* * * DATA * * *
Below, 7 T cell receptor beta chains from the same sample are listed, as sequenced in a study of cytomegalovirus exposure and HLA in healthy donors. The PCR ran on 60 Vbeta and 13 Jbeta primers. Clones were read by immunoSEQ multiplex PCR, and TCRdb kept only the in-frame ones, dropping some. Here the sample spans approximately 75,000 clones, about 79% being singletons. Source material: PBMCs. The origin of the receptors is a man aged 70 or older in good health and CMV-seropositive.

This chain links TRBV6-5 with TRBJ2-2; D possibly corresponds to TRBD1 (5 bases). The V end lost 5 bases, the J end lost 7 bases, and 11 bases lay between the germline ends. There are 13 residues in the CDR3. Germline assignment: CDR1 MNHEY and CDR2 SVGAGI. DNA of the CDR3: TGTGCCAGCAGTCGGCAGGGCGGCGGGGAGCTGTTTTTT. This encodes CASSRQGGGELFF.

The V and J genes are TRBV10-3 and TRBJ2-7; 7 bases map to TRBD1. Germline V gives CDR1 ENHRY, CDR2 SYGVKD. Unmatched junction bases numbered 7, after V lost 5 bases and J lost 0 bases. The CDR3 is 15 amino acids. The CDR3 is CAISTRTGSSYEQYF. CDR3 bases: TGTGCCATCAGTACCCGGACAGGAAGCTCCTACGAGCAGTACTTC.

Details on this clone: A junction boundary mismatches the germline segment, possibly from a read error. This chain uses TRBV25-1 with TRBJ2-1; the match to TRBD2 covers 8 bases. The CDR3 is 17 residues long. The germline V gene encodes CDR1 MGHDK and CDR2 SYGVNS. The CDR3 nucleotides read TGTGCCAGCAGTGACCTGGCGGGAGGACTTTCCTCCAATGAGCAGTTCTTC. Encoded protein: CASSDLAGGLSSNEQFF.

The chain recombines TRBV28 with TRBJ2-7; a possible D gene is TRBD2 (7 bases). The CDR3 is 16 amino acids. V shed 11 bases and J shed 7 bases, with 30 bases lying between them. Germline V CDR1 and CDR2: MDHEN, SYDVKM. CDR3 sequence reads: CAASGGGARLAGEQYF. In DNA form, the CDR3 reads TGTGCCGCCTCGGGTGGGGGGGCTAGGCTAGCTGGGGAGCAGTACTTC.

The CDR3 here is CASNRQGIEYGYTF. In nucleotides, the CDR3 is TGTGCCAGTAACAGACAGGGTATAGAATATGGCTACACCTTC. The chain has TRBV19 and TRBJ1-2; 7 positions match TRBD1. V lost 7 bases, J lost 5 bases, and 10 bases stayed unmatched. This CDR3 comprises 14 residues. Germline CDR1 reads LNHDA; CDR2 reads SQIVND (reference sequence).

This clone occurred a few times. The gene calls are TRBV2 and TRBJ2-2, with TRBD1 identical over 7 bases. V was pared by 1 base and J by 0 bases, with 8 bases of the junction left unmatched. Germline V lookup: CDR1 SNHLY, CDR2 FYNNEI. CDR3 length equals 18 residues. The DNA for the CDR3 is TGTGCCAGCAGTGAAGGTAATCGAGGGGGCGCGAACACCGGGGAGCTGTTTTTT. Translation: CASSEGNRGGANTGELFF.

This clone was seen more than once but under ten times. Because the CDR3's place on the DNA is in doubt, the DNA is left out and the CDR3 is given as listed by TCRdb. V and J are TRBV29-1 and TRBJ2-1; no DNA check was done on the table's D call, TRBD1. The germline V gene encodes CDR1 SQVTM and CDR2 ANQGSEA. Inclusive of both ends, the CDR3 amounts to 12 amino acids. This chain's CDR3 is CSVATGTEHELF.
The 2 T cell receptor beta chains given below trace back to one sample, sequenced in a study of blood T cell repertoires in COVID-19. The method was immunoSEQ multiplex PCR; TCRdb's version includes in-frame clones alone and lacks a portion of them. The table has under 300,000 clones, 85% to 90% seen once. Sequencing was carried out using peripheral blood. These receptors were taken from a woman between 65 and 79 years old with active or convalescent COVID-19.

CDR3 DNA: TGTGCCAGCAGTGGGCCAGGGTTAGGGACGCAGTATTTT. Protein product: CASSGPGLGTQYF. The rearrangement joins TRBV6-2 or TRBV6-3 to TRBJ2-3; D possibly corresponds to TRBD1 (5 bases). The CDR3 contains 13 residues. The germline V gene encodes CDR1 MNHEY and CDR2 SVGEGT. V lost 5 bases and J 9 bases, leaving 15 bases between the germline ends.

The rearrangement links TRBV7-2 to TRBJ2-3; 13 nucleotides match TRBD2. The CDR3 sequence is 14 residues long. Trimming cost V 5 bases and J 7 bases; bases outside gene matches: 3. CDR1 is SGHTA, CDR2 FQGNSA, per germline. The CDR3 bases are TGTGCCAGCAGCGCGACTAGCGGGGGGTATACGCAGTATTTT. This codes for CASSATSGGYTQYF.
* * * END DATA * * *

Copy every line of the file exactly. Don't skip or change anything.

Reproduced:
Below, 7 T cell receptor beta chains from the same sample are listed, as sequenced in a study of cytomegalovirus exposure and HLA in healthy donors. The PCR ran on 60 Vbeta and 13 Jbeta primers. Clones were read by immunoSEQ multiplex PCR, and TCRdb kept only the in-frame ones, dropping some. Here the sample spans approximately 75,000 clones, about 79% being singletons. Source material: PBMCs. The origin of the receptors is a man aged 70 or older in good health and CMV-seropositive.

This chain links TRBV6-5 with TRBJ2-2; D possibly corresponds to TRBD1 (5 bases). The V end lost 5 bases, the J end lost 7 bases, and 11 bases lay between the germline ends. There are 13 residues in the CDR3. Germline assignment: CDR1 MNHEY and CDR2 SVGAGI. DNA of the CDR3: TGTGCCAGCAGTCGGCAGGGCGGCGGGGAGCTGTTTTTT. This encodes CASSRQGGGELFF.

The V and J genes are TRBV10-3 and TRBJ2-7; 7 bases map to TRBD1. Germline V gives CDR1 ENHRY, CDR2 SYGVKD. Unmatched junction bases numbered 7, after V lost 5 bases and J lost 0 bases. The CDR3 is 15 amino acids. The CDR3 is CAISTRTGSSYEQYF. CDR3 bases: TGTGCCATCAGTACCCGGACAGGAAGCTCCTACGAGCAGTACTTC.

Details on this clone: A junction boundary mismatches the germline segment, possibly from a read error. This chain uses TRBV25-1 with TRBJ2-1; the match to TRBD2 covers 8 bases. The CDR3 is 17 residues long. The germline V gene encodes CDR1 MGHDK and CDR2 SYGVNS. The CDR3 nucleotides read TGTGCCAGCAGTGACCTGGCGGGAGGACTTTCCTCCAATGAGCAGTTCTTC. Encoded protein: CASSDLAGGLSSNEQFF.

The chain recombines TRBV28 with TRBJ2-7; a possible D gene is TRBD2 (7 bases). The CDR3 is 16 amino acids. V shed 11 bases and J shed 7 bases, with 30 bases lying between them. Germline V CDR1 and CDR2: MDHEN, SYDVKM. CDR3 sequence reads: CAASGGGARLAGEQYF. In DNA form, the CDR3 reads TGTGCCGCCTCGGGTGGGGGGGCTAGGCTAGCTGGGGAGCAGTACTTC.

The CDR3 here is CASNRQGIEYGYTF. In nucleotides, the CDR3 is TGTGCCAGTAACAGACAGGGTATAGAATATGGCTACACCTTC. The chain has TRBV19 and TRBJ1-2; 7 positions match TRBD1. V lost 7 bases, J lost 5 bases, and 10 bases stayed unmatched. This CDR3 comprises 14 residues. Germline CDR1 reads LNHDA; CDR2 reads SQIVND (reference sequence).

This clone occurred a few times. The gene calls are TRBV2 and TRBJ2-2, with TRBD1 identical over 7 bases. V was pared by 1 base and J by 0 bases, with 8 bases of the junction left unmatched. Germline V lookup: CDR1 SNHLY, CDR2 FYNNEI. CDR3 length equals 18 residues. The DNA for the CDR3 is TGTGCCAGCAGTGAAGGTAATCGAGGGGGCGCGAACACCGGGGAGCTGTTTTTT. Translation: CASSEGNRGGANTGELFF.

This clone was seen more than once but under ten times. Because the CDR3's place on the DNA is in doubt, the DNA is left out and the CDR3 is given as listed by TCRdb. V and J are TRBV29-1 and TRBJ2-1; no DNA check was done on the table's D call, TRBD1. The germline V gene encodes CDR1 SQVTM and CDR2 ANQGSEA. Inclusive of both ends, the CDR3 amounts to 12 amino acids. This chain's CDR3 is CSVATGTEHELF.
The 2 T cell receptor beta chains given below trace back to one sample, sequenced in a study of blood T cell repertoires in COVID-19. The method was immunoSEQ multiplex PCR; TCRdb's version includes in-frame clones alone and lacks a portion of them. The table has under 300,000 clones, 85% to 90% seen once. Sequencing was carried out using peripheral blood. These receptors were taken from a woman between 65 and 79 years old with active or convalescent COVID-19.

CDR3 DNA: TGTGCCAGCAGTGGGCCAGGGTTAGGGACGCAGTATTTT. Protein product: CASSGPGLGTQYF. The rearrangement joins TRBV6-2 or TRBV6-3 to TRBJ2-3; D possibly corresponds to TRBD1 (5 bases). The CDR3 contains 13 residues. The germline V gene encodes CDR1 MNHEY and CDR2 SVGEGT. V lost 5 bases and J 9 bases, leaving 15 bases between the germline ends.

The rearrangement links TRBV7-2 to TRBJ2-3; 13 nucleotides match TRBD2. The CDR3 sequence is 14 residues long. Trimming cost V 5 bases and J 7 bases; bases outside gene matches: 3. CDR1 is SGHTA, CDR2 FQGNSA, per germline. The CDR3 bases are TGTGCCAGCAGCGCGACTAGCGGGGGGTATACGCAGTATTTT. This codes for CASSATSGGYTQYF.